Today is a day of celebration for me. Years of research has finally led to me plotting each piece of land allotted to my grandmother and to her, then minor, son on the appropriate plat maps.
The steps to accomplish this were numerous. Some of the steps had to wait for additional records to be digitalized. The final step was for me to spread out dozens of pages of notes and copies of documents and meticulously read through each legal land description and locate the land on the plat maps.
This research was somewhat complicated by my grandmother’s Dawes Allotment Application Package. There were pages and pages of documents. My grandfather acted as her legal representative and first picked one plot of land and then came back to the commission and said he had changed his mind.
In addition, two of the pieces of land that my grandmother had been allotted were disputed as having claims from others. One of those cases was settled in her favor, the other was not.
The dates on the materials in her packet range from 1905 to 1910. During that time my grandmother moved from Indian Territory to New Mexico. She also changed the power of attorney from my grandfather to her married sister in 1910.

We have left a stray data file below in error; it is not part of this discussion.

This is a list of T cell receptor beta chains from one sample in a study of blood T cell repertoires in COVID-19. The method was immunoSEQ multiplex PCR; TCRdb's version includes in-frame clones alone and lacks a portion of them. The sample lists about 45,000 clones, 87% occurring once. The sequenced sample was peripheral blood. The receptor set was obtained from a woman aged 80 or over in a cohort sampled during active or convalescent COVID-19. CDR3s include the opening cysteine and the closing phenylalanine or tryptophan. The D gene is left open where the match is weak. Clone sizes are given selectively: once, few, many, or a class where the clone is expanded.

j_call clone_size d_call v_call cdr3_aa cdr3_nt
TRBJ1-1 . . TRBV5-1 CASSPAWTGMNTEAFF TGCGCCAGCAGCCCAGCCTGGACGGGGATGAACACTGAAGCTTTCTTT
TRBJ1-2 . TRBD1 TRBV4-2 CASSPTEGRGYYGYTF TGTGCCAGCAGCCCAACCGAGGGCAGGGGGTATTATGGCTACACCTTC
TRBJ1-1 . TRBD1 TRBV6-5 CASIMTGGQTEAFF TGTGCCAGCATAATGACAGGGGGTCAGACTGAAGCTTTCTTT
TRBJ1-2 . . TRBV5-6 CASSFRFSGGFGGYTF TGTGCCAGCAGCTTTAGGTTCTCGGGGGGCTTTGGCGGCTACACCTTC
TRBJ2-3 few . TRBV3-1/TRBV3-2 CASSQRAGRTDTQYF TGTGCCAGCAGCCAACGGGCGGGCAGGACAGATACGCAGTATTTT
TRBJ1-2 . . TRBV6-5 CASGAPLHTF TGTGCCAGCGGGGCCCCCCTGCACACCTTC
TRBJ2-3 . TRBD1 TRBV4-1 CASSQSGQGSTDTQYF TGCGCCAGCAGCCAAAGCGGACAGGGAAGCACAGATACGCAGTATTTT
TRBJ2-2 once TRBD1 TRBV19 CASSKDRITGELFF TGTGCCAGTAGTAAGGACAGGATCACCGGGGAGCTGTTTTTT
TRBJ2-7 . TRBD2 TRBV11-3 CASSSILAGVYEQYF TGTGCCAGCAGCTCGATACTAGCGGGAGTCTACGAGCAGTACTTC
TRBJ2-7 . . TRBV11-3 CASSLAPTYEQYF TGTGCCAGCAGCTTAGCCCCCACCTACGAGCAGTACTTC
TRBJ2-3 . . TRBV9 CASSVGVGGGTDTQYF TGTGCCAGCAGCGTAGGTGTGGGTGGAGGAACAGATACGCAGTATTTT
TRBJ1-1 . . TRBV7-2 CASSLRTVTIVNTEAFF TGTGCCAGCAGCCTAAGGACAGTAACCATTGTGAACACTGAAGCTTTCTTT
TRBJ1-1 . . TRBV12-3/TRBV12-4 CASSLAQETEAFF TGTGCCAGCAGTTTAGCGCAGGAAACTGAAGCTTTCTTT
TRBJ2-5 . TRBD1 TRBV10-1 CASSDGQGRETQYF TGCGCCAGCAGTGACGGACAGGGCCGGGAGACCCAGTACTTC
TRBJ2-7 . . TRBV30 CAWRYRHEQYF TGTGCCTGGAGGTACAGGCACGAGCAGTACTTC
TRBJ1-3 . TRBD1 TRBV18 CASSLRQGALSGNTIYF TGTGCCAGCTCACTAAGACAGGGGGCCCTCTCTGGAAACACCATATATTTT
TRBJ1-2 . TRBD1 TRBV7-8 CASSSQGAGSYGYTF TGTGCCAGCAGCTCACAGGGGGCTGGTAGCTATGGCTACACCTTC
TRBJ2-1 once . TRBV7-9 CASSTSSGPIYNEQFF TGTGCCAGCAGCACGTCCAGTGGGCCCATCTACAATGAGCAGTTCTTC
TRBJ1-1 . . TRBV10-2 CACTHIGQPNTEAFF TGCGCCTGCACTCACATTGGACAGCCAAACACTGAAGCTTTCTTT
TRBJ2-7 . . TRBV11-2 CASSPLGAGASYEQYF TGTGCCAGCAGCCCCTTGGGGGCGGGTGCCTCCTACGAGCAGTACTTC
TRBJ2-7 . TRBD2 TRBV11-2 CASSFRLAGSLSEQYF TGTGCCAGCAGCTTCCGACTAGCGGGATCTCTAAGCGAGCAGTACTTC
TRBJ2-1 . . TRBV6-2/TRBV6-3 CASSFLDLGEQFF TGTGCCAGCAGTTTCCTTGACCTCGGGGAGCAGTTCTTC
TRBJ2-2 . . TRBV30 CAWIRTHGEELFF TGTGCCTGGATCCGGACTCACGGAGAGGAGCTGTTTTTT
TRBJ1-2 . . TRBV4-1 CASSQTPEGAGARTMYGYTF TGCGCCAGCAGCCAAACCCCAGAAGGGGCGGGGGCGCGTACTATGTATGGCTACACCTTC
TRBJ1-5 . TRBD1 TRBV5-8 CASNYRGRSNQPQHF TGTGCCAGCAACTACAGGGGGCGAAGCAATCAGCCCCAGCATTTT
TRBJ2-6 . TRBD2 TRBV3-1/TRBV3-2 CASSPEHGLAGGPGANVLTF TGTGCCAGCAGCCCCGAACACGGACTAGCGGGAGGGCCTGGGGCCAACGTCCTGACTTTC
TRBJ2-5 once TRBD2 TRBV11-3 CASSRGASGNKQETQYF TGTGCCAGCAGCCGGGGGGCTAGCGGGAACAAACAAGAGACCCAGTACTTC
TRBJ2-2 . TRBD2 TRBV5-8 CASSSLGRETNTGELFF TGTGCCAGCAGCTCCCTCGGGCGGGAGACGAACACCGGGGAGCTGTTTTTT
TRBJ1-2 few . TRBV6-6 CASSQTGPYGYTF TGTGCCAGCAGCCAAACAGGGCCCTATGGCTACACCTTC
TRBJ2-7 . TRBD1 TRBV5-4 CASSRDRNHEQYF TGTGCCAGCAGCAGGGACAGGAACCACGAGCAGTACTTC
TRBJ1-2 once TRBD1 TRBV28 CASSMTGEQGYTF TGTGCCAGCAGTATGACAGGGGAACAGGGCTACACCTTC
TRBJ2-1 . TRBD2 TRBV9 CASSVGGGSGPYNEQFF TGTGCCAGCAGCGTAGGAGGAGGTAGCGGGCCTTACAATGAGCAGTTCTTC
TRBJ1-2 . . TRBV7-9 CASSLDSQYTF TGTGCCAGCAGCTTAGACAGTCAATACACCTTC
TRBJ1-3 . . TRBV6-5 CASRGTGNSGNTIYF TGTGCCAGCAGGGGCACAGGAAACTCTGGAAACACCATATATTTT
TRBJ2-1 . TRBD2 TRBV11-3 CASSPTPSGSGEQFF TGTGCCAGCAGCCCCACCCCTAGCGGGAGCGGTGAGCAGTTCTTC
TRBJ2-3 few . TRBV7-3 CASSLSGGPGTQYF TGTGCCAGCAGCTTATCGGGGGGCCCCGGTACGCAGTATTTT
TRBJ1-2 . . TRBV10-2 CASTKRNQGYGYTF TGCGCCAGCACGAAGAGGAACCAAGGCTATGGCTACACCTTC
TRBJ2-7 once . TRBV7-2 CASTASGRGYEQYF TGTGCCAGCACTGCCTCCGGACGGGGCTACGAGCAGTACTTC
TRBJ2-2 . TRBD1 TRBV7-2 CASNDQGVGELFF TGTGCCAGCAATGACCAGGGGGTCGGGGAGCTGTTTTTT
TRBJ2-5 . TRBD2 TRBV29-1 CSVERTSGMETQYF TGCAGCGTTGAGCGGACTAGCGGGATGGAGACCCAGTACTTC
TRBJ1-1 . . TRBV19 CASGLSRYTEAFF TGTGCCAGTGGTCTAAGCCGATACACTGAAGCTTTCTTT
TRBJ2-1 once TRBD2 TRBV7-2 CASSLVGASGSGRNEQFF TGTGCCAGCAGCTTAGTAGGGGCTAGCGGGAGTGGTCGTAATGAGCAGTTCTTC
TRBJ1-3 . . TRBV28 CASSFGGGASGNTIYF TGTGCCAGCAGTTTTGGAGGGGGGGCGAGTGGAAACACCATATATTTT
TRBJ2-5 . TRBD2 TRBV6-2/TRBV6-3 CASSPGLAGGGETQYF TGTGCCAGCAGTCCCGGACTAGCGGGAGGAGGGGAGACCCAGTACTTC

Because my grandfather changed his mind about one piece of land, and another was taken back and replaced because of a dispute, originally all I had was a copy of a certificate obtained from Tahlequah saying that my grandmother’s land allotment had been cancelled.
I did not give up and a few days after getting this information I located copies of the Dawes Allotment packets online. At the time I was in Tahlequah conducting genealogy research. I took the land descriptions that I found online in my grandmother’s Allotment packet and spent hours in the Wagoner County courthouse the next day tracing the history of my grandmother’s and uncle’s land from the time it was allotted until it was no longer in their possession.
The day before I left Tahlequah to return to Washington State I drove out to my grandmother’s land and stood on it. It was an overwhelming feeling to be standing there.
It has been almost two years since I was in Oklahoma. I will return this October to continue my journey into my family history. While there I will visit Craig and Nowata counties where some of my grandmother’s allotment land was located and once again stand on soil that belonged to my grandmother.
My next post will explain the process and resources that I used to go from a Dawes Roll number to plat maps with the allotment land identified.